Fiber-optic cable = 100m, radius (r) =0.16m, 100 turns ≈ 1 m circumference
1. Angular velocity (Ω) v/r = 6.25
2. Area (A) = 0.08m^2 * 100 = 8.04m^2
3. C = 3 * 10^8 m/s
4. Λ 1.3 * 10^6m^2
Δ fringe = 0.515, 360/(0.515 * 2) = 349.5°/s out of phase to in phase in rotation
Maximum voltage ≈ 850mV
Sensitivity = 349.5/850 = 0.41°/s/mV or .4°/s for 1mV on a meter.

  • About That Video...

    Sky Carter08/21/2014 at 00:45 0 comments

    20140820 Wednesday

    About that Video...

    I'm really camera-shy. T__T Plus, I have no video-editing software on the school's computer to record myself. But this probably does not matter, since my home won't have an established internet connection until tomorrow anyway. (Yeesh.)

    But if you'd like to know more about me, or have any questions, please check here, or visit my facebook page!

    Because my family and friends enjoy their privacy, I cannot fully open my profile to the public. Please send me a friend request first, state who you are, and message me at will. I'll try to reply on time, between classes. :)


    --Sky C.

  • Additional Images

    Sky Carter08/21/2014 at 00:22 0 comments

    Figure 2 (Skyhunt): The Completed Ring-Laser Gyro. ^

    Figure 3 (Skyhunt): The Oscilloscope Results. ^

    Block Diagram (Skyhunt)

    Laser Circuit (Skyhunt)

    This circuit uses a current limiting resistor to lower the voltage more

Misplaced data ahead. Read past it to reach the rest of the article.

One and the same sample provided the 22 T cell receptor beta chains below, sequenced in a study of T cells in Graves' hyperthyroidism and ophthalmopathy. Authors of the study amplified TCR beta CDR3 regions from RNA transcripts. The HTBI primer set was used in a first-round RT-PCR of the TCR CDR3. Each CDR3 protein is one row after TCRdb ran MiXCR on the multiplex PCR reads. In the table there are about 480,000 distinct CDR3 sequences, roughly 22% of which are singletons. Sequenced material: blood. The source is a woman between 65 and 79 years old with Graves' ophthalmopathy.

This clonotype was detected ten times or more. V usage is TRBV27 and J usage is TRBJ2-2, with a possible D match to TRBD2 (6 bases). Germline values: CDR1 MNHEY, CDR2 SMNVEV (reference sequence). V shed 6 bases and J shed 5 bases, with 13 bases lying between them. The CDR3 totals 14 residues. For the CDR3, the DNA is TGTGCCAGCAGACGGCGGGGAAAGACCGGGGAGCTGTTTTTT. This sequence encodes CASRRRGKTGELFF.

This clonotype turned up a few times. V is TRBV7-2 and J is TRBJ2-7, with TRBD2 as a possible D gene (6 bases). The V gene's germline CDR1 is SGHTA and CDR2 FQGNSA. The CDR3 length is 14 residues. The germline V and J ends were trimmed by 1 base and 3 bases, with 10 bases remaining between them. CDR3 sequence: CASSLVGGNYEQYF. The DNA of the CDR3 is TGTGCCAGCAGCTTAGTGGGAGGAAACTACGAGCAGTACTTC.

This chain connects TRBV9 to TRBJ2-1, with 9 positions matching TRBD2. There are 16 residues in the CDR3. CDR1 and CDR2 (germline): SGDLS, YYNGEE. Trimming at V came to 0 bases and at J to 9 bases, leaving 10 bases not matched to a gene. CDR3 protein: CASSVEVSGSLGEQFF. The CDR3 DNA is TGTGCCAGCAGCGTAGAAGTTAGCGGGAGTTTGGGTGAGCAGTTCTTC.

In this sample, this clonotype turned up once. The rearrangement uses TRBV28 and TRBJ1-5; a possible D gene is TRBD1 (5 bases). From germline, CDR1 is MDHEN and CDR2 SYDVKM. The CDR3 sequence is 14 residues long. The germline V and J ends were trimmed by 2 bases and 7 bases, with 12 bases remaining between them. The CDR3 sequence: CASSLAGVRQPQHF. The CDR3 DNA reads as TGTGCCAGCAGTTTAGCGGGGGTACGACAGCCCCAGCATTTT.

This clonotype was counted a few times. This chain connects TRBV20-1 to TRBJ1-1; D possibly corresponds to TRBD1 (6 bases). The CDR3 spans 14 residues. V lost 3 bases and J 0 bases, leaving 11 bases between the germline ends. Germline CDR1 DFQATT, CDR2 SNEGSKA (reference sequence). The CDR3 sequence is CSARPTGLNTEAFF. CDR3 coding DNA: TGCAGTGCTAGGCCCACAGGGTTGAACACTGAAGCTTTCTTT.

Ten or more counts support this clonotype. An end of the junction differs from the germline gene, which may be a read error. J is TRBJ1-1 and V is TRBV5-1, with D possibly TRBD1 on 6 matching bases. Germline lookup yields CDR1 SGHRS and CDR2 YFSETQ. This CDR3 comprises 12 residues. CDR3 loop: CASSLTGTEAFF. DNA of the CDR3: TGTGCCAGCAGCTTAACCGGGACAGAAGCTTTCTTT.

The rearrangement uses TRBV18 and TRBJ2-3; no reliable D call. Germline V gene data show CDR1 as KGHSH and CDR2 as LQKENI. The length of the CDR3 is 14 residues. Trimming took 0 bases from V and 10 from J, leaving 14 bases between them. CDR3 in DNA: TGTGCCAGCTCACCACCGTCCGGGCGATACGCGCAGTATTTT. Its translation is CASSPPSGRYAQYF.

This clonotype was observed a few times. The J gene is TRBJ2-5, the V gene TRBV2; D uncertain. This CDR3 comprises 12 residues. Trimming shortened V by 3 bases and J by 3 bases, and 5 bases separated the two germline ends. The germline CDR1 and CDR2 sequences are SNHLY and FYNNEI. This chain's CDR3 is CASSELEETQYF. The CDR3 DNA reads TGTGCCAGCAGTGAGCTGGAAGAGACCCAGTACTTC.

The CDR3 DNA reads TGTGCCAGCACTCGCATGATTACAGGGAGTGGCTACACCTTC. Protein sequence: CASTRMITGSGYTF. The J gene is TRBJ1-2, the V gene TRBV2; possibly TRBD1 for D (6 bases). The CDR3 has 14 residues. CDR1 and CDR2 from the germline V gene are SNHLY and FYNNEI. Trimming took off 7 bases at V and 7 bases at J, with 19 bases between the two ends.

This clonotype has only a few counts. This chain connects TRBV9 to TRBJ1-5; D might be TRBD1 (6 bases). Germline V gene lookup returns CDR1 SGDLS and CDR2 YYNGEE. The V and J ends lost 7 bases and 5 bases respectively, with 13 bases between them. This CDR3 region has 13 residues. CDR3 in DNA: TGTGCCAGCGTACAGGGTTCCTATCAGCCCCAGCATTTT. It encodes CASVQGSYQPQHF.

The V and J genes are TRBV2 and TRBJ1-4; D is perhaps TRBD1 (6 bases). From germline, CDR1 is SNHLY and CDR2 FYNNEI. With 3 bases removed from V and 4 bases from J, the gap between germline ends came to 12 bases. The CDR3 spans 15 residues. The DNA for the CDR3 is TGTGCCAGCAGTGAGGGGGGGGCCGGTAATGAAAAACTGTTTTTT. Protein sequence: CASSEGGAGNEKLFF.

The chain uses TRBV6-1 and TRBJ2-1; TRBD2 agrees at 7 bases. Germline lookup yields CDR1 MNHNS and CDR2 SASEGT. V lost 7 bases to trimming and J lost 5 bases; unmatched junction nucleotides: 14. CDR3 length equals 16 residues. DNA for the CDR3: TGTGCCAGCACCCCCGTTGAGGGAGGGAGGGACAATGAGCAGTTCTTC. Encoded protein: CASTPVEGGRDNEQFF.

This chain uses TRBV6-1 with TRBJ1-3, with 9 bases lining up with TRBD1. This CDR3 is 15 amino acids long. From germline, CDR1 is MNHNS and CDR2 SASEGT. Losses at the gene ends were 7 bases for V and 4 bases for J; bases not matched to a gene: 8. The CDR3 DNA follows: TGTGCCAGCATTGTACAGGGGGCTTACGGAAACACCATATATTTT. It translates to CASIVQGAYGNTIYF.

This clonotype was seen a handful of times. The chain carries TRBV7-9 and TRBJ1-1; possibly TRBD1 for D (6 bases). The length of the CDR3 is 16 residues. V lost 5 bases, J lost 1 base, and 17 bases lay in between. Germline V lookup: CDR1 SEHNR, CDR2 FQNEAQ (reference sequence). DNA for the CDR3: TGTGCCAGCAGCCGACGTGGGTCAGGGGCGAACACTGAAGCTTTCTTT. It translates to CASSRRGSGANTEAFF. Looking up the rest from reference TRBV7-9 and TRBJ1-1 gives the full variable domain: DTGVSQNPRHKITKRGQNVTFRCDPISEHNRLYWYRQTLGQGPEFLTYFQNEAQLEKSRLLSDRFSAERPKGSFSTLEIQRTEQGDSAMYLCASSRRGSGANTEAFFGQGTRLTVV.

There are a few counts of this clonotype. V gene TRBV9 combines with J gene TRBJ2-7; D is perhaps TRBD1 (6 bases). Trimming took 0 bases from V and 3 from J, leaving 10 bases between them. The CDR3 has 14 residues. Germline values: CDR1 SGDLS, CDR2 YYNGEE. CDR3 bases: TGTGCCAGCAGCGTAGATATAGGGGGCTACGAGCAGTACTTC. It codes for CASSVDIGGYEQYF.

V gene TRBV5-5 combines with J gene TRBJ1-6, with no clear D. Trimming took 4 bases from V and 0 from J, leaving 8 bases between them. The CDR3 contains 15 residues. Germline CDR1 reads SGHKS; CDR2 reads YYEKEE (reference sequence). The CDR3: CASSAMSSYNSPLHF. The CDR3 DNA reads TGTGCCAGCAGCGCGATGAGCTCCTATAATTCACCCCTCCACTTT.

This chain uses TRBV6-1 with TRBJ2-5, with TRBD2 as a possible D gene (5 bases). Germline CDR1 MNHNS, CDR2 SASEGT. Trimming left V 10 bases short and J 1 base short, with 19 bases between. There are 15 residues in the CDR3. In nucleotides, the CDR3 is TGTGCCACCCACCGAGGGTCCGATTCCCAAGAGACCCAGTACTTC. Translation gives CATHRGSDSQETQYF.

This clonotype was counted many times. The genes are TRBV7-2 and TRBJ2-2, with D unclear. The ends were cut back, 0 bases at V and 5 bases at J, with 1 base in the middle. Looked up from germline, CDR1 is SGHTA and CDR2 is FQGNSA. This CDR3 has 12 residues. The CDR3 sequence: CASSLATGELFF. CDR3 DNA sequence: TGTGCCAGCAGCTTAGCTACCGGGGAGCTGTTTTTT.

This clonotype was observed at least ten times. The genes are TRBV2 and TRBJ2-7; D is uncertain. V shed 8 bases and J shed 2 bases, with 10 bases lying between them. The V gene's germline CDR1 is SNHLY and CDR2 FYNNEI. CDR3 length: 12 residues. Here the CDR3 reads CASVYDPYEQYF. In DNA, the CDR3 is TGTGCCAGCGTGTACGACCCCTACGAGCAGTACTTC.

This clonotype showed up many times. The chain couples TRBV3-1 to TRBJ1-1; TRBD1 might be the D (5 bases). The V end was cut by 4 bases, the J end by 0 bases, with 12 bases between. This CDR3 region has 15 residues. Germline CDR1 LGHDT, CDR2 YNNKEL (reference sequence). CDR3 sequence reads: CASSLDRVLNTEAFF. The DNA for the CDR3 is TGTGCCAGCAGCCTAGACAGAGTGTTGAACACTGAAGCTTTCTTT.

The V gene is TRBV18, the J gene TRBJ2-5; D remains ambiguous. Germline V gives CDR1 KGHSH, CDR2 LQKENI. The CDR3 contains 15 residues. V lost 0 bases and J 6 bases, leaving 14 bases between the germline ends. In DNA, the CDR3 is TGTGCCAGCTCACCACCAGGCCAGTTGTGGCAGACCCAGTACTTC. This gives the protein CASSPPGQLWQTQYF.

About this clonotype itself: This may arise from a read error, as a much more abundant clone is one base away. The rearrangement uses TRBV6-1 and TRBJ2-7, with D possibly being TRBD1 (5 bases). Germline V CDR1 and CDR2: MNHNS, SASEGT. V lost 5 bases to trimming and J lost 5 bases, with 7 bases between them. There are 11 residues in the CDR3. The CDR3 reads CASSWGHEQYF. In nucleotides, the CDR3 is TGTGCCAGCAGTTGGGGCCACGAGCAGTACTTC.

suitable for the diode. The diode outputs ≈ 1mW @ 1300nm.

    PIN Diode Circuit (Skyhunt)

    This circuit uses a gain of 11 and a manual null adjust to zero out the output. This circuit is known as a "common mode rejection amplifier", which is used to reduce noise on the output. The Ouput could be displayed by either a Multimeter or an Oscilloscope.

  • Troubleshooting

    Sky Carter08/21/2014 at 00:08 0 comments

    Testing & Troubleshooting

    Upon completing the assembly of the ring-laser gyroscope, the gyro’s voltmeter would not properly read the changes in voltage. Each step of assembly was revisited to isolate the problem. Phase-controller and Photodiode found to be improperly set, and adjusted accordingly to the requirements provided by the manual. Problem isolated to the voltmeter, which was revealed to have low batteries. The voltmeter was exchanged for another, and the problem resolved.

                                                           Figure 2 (Skyhunt)
    The gyro was then connected to an oscilloscope to display the bright and dark bands of incoming interference patterns in the light. Output waveforms were “snakes”. Determined that higher frequencies = brighter light bands, and lower frequencies = darker bands. Gyro was extremely sensitive to the slightest change / interference, and reacted seismically to the lightest vibration around it, making an accurate reading for rotation without some system or program of filtering noise next to impossible. This resulted in the gyroscope being unable to properly calibrate.

                                                             Figure 3 (Skyhunt)
    Switched to DC couple on the oscope and adjusted the Phase-controller up and down, to bring in a brighter or darker interference pattern to the signal. Raised the amplitude of the signal with PIN diode, and adjusted the phase-controller until the lowest (darkest) signal possible was achieved. Counted bright and dark bands: the more bands per second indicated an increase or decrease in speed of rotation. Dark-to-light and light-to-dark was indicative of the direction.

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Adam Fabio wrote 02/27/2015 at 03:47 point

You know - I can't believe this project has been up all this time with no comments! You're doing awesome work, Sky - and great documentation to boot!  I really like reading these projects where devices which sound incredibly complex (and in many ways ARE complex) are broken down and built with household items - like pizza pans!